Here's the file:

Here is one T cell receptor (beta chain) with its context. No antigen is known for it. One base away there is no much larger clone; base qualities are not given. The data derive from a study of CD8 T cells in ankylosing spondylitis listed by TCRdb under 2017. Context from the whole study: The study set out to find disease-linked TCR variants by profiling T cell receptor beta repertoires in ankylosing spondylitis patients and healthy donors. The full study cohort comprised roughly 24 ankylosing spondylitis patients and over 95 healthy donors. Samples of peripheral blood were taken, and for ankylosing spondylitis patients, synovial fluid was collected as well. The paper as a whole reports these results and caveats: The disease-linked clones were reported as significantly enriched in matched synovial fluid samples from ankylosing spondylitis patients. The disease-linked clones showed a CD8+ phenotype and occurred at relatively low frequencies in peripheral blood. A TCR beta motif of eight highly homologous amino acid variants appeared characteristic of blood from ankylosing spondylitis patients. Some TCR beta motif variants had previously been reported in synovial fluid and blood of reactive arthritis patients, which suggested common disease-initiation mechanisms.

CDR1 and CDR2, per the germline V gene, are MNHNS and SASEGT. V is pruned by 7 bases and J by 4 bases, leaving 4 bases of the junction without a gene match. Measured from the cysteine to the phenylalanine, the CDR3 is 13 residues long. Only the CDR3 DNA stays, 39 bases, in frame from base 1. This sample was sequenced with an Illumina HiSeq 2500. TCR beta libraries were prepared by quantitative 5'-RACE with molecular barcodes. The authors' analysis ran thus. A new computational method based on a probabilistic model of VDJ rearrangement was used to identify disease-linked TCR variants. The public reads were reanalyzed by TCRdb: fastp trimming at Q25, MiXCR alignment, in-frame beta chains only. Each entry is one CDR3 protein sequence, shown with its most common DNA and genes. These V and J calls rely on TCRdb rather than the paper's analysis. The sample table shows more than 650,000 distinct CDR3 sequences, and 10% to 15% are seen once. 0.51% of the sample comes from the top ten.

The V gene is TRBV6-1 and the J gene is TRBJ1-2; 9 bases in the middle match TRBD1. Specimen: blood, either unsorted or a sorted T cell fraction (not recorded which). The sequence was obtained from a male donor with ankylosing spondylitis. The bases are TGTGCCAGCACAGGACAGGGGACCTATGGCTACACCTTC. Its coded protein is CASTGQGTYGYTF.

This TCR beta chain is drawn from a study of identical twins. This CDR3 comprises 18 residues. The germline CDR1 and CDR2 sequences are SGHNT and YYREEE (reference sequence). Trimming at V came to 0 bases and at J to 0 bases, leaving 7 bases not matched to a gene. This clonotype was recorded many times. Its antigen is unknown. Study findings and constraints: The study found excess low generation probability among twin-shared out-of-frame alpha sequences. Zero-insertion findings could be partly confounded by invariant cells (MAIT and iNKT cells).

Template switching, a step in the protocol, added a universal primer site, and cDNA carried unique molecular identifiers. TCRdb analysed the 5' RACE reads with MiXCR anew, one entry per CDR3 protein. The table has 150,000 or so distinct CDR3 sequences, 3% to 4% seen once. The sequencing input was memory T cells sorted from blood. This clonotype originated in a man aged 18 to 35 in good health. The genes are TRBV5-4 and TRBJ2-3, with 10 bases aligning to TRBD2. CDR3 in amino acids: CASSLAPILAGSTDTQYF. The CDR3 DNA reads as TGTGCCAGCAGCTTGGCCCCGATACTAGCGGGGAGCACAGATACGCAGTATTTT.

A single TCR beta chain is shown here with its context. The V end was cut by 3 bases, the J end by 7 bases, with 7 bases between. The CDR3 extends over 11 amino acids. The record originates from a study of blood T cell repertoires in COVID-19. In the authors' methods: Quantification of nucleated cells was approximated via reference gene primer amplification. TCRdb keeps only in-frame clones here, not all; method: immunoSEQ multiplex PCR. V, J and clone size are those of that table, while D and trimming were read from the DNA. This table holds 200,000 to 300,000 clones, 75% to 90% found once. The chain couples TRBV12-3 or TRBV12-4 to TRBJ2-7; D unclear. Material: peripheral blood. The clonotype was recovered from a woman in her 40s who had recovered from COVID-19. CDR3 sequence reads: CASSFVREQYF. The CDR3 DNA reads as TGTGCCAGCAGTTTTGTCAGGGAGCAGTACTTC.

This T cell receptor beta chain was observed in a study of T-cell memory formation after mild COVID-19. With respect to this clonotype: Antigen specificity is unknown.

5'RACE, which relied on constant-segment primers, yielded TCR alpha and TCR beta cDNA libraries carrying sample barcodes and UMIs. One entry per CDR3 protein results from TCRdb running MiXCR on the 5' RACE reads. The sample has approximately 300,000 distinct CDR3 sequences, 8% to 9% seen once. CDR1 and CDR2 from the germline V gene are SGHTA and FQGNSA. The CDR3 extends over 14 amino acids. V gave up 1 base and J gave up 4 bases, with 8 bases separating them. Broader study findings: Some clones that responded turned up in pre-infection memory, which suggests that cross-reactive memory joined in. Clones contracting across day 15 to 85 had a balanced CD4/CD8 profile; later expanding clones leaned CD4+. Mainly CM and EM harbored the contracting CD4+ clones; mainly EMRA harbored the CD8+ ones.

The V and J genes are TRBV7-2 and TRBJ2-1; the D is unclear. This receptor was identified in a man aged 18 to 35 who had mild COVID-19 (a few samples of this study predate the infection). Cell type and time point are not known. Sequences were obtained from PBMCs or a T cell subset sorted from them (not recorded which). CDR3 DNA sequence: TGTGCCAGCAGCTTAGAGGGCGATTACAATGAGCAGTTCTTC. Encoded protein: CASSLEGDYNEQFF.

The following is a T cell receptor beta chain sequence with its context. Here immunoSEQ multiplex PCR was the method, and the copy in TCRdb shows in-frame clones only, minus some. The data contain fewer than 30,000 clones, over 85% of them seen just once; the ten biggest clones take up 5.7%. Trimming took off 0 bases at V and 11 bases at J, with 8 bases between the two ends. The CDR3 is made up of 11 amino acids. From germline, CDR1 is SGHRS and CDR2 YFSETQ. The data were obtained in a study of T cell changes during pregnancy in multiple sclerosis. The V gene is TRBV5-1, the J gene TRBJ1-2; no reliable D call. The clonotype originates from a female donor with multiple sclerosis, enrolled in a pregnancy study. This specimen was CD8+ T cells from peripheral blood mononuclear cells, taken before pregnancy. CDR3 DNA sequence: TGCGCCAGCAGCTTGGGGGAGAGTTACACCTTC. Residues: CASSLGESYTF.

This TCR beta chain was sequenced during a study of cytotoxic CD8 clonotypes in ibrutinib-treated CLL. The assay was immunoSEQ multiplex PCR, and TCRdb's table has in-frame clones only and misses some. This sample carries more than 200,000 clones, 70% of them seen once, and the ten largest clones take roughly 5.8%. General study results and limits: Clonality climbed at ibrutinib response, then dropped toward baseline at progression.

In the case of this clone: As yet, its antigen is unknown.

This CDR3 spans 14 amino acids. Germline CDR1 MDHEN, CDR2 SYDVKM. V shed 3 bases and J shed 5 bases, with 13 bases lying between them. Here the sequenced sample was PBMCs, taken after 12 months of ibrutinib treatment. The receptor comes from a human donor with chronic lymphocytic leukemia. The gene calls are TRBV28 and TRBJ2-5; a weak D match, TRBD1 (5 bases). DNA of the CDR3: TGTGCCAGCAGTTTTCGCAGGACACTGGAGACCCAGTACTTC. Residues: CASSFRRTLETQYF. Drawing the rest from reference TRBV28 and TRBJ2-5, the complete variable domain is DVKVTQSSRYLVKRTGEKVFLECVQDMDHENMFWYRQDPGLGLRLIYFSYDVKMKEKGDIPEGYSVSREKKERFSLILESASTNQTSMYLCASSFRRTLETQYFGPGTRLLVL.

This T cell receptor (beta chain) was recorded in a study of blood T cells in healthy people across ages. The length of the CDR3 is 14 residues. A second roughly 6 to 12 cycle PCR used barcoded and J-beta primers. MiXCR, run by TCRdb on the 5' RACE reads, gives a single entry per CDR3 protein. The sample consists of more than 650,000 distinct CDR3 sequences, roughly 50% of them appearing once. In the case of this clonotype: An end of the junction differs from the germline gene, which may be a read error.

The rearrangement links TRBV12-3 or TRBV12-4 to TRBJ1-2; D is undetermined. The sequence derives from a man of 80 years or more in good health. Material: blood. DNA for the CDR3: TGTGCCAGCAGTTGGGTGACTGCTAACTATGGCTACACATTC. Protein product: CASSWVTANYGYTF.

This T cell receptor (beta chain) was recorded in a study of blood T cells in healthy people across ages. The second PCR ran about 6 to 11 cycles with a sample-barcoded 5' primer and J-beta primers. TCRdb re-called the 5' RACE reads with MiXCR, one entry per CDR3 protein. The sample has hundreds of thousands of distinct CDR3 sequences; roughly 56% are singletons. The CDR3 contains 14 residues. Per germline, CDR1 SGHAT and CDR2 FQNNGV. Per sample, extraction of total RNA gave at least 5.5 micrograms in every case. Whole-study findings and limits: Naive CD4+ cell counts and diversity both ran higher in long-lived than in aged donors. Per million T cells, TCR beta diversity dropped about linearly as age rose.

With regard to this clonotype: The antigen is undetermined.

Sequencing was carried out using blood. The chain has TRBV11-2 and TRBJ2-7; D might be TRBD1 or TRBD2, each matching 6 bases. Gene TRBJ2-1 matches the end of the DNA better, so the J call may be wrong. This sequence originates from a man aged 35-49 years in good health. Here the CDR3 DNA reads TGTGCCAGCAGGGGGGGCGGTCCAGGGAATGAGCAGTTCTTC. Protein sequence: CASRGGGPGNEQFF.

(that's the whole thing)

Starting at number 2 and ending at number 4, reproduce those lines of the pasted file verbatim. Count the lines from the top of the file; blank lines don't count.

CDR1 and CDR2, per the germline V gene, are MNHNS and SASEGT. V is pruned by 7 bases and J by 4 bases, leaving 4 bases of the junction without a gene match. Measured from the cysteine to the phenylalanine, the CDR3 is 13 residues long. Only the CDR3 DNA stays, 39 bases, in frame from base 1. This sample was sequenced with an Illumina HiSeq 2500. TCR beta libraries were prepared by quantitative 5'-RACE with molecular barcodes. The authors' analysis ran thus. A new computational method based on a probabilistic model of VDJ rearrangement was used to identify disease-linked TCR variants. The public reads were reanalyzed by TCRdb: fastp trimming at Q25, MiXCR alignment, in-frame beta chains only. Each entry is one CDR3 protein sequence, shown with its most common DNA and genes. These V and J calls rely on TCRdb rather than the paper's analysis. The sample table shows more than 650,000 distinct CDR3 sequences, and 10% to 15% are seen once. 0.51% of the sample comes from the top ten.

The V gene is TRBV6-1 and the J gene is TRBJ1-2; 9 bases in the middle match TRBD1. Specimen: blood, either unsorted or a sorted T cell fraction (not recorded which). The sequence was obtained from a male donor with ankylosing spondylitis. The bases are TGTGCCAGCACAGGACAGGGGACCTATGGCTACACCTTC. Its coded protein is CASTGQGTYGYTF.

This TCR beta chain is drawn from a study of identical twins. This CDR3 comprises 18 residues. The germline CDR1 and CDR2 sequences are SGHNT and YYREEE (reference sequence). Trimming at V came to 0 bases and at J to 0 bases, leaving 7 bases not matched to a gene. This clonotype was recorded many times. Its antigen is unknown. Study findings and constraints: The study found excess low generation probability among twin-shared out-of-frame alpha sequences. Zero-insertion findings could be partly confounded by invariant cells (MAIT and iNKT cells).